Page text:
CALLING

In the dark heart of night
time is suddenly frozen,
the clock’s hands stalactites
and stalagmites, unyielding
denying the approach of morning,
leaving the sun imprisoned
under the watchful gaze
of its celestial wardens.

It is then you appear,
call out to me, beg me
be silent, not asking
the lifetime of questions
I have accreted, providing
my own hopes and
imagination for answers,
but you have faces, not
those of that weekend
but of other days, she
younger, in college, he
in a college yearbook
at a school he never attended
save as part of the ROTC
contingent of the Air Force.

I bid you farewell, finally,
and time again takes motion
and morning welcomes the sun.

SEOUL

The Han river, gray to green
hinting at mud, but roiled
this day, is a keloid scar
across the torso of Seoul,
its suture bridges struggling
to hold the halves together.

Soon it will be dark, the Han
then a no-man’s land, separating
the two Seouls, each certain
it is its own whole, neither
looking north to an always
foreboding step-sibling.

DREAMS

It starts quickly and unexpectedly. You do not know when it will start, why, or what it will bring. There are times when even after it is done, you cannot be certain what it was, what it did, what it meant. Often, though, you forget it before you have time to capture it. It is evanescent, an intense glimmer that can quickly fade to a void, as though it was never there. You wish you could capture it, but you know well that dreams act under their own rules.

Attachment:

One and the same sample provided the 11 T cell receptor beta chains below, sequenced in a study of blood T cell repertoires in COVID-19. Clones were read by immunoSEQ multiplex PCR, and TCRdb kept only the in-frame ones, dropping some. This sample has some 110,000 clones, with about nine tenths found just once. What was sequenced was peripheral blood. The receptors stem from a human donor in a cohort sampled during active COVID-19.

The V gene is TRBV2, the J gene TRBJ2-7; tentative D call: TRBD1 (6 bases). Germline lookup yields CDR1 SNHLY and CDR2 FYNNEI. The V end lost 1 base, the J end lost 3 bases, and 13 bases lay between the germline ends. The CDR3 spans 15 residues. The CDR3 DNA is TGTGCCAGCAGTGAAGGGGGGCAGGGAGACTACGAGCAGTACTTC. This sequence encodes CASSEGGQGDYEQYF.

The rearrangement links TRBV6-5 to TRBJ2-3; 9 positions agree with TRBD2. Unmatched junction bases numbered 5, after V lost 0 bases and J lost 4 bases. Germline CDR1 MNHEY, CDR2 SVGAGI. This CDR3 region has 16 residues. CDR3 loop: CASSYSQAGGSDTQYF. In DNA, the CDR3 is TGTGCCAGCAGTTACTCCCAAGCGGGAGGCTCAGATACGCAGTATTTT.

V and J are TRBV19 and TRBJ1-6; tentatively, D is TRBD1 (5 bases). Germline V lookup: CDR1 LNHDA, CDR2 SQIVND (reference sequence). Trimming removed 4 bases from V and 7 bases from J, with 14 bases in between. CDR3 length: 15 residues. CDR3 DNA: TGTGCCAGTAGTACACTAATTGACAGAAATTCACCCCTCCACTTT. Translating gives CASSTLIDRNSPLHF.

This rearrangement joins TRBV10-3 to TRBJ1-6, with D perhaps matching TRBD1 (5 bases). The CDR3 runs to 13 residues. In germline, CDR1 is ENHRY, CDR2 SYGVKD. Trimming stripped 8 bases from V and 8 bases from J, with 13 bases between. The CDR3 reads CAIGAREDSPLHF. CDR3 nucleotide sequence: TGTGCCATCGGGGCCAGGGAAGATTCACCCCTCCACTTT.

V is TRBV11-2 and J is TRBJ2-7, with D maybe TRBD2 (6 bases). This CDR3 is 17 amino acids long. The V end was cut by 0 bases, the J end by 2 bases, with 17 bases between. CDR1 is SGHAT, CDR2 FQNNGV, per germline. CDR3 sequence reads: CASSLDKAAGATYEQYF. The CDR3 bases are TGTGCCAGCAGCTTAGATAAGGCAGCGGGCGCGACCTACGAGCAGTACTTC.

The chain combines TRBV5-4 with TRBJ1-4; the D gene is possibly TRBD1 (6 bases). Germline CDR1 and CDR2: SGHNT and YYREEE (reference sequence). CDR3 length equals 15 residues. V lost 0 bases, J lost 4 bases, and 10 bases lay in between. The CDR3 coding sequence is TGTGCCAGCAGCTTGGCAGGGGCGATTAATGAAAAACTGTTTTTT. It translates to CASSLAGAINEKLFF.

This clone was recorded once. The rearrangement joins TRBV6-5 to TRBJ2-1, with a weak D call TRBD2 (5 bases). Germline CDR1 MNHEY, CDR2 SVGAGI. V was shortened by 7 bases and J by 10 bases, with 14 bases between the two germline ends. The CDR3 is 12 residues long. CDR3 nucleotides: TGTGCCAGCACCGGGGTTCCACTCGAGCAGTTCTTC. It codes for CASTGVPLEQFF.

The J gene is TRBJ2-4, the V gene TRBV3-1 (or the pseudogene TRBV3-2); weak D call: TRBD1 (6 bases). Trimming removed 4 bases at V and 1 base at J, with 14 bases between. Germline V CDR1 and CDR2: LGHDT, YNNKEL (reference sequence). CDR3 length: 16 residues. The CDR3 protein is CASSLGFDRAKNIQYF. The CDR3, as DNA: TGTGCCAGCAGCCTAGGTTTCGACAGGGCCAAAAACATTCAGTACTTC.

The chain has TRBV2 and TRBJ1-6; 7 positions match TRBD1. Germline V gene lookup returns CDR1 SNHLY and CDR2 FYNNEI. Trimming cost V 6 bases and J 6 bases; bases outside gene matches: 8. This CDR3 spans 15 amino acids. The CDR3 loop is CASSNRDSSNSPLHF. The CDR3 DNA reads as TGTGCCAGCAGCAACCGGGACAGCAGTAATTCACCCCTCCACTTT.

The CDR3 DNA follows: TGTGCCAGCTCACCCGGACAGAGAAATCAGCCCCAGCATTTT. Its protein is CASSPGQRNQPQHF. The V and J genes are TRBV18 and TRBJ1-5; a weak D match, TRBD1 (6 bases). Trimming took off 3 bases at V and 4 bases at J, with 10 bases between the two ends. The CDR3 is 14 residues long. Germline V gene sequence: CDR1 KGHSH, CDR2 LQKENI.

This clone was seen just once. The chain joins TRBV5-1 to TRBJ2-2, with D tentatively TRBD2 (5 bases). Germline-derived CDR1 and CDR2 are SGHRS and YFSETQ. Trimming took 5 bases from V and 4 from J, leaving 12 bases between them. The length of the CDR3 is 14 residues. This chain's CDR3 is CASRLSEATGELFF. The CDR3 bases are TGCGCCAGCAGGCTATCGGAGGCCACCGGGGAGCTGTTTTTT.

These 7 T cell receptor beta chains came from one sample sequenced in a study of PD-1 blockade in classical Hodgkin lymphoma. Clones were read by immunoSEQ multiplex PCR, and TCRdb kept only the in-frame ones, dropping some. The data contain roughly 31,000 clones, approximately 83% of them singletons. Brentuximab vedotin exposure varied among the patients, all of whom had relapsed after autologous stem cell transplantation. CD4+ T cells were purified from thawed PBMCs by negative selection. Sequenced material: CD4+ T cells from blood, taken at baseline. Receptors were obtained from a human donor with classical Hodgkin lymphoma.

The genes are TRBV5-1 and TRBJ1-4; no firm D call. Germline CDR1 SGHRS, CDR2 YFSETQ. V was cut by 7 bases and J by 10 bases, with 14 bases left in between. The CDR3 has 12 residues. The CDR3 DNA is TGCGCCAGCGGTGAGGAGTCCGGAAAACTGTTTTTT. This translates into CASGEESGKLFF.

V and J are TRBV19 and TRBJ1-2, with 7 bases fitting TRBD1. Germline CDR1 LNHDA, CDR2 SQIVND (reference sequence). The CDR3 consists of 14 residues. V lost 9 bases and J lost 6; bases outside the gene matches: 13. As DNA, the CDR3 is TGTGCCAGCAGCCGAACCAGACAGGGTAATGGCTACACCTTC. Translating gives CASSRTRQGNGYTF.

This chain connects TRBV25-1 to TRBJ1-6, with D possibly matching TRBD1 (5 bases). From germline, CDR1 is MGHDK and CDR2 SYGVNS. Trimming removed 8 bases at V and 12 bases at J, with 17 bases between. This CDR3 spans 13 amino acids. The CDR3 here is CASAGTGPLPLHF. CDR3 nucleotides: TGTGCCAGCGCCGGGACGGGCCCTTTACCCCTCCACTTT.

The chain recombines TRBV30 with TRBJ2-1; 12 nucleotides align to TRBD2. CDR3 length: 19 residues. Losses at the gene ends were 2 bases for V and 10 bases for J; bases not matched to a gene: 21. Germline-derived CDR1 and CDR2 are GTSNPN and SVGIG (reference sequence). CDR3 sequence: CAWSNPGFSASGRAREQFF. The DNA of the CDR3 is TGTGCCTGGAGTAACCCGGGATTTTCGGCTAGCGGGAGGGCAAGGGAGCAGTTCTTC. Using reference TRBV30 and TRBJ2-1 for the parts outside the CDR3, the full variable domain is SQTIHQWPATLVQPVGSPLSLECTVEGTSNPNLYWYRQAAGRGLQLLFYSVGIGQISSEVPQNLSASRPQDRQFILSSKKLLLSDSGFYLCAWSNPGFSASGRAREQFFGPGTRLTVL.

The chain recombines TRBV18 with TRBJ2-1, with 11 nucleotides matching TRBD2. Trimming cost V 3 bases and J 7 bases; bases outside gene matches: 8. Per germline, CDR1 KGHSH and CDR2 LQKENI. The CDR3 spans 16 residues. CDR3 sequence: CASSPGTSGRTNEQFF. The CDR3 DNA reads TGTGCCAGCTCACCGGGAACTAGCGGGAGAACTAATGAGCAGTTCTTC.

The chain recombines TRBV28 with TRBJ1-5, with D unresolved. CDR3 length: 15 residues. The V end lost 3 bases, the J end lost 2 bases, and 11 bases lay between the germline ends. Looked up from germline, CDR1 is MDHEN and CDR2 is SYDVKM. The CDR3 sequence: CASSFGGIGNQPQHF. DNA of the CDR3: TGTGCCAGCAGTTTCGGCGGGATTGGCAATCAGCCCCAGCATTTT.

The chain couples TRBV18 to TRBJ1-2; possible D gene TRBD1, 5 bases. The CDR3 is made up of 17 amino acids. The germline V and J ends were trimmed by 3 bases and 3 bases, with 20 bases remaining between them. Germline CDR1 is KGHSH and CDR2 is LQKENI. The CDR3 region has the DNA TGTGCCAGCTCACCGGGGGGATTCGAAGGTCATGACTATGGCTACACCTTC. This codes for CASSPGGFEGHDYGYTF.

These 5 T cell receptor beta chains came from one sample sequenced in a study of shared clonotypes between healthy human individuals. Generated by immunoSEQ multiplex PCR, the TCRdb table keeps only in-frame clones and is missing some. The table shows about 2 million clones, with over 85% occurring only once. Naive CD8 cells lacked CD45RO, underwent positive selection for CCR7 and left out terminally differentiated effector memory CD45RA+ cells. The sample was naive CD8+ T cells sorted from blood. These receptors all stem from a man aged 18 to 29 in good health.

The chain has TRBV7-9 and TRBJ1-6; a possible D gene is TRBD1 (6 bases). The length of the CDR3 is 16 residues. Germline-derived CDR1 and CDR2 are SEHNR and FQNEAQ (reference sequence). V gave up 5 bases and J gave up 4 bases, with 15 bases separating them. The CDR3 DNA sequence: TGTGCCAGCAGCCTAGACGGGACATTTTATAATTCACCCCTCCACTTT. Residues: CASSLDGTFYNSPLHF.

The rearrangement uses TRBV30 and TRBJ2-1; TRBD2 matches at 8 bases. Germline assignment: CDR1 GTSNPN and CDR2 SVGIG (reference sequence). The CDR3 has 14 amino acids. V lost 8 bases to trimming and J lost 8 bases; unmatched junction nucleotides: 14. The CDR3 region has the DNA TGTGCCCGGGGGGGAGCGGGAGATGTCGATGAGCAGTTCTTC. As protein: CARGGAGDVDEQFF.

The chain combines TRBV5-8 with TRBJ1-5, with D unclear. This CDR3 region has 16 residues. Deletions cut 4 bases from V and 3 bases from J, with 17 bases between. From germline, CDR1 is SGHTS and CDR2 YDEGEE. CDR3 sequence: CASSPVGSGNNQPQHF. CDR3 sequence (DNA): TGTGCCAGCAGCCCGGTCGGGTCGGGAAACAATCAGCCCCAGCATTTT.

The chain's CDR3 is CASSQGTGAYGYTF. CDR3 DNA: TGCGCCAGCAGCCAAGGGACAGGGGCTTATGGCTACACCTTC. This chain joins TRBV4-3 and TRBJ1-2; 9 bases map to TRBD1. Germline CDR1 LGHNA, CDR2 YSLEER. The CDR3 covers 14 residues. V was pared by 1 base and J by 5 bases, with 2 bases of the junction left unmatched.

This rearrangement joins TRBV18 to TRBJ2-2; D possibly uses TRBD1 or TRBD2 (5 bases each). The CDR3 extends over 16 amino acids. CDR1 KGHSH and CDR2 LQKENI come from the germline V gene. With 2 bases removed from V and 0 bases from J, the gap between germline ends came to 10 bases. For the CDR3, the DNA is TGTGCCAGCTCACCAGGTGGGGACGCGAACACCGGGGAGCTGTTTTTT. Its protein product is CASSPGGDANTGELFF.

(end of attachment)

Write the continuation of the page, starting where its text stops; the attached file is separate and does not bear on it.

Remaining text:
CHATTER

The cat tells me that
long after we have gone
to bed for the night she
hears the arguments
of the authors of the books
lining our living room shelves.

The poets, she says, quibble
over rhyme and meter, claim
this one is academic, that
one merely skilled in doggerel.

And don’t, she adds, get her
started on the Buddhist
authors, who argue endlessly
over their solution to this
koan or that one, each
certain of his own wisdom.

So do me a favor, the cat
concludes, and mix them up,
for they will quickly drive
each other to utter silence,
as the short story writers
dominate the conversation.

NOT YET

The man walked into the old diner
looking not at all happy,
dressed in what looked like
a white robe he found in some alley.

He ordered coffee and glanced
around, as if seeking one
familiar face, finding many
that looked like that

of his father, like him,
for that matter, and he knew
from this quick glance that
they were not yet ready,

not even close really, but he
had tried to tell Him that,
not that He listened, so the man
left some change on the table

walked out into the night,
and prepared to return home,
certain this visit, like the others
would never be deemed

a second coming.

NAMELESS ONE

It is truly unfair, sucks really,
that proximity has cast me
as nameless, yet I am forced
to wear all manner of terms
that fit their mood at any
given moment, and even then
they can’t seem to agree.

You can say it is petty, but I
am jealous of Titan, and hell
even Phobos and Deimos
have proper names, and they
are a misshapen, dim pair.
Maybe I should blame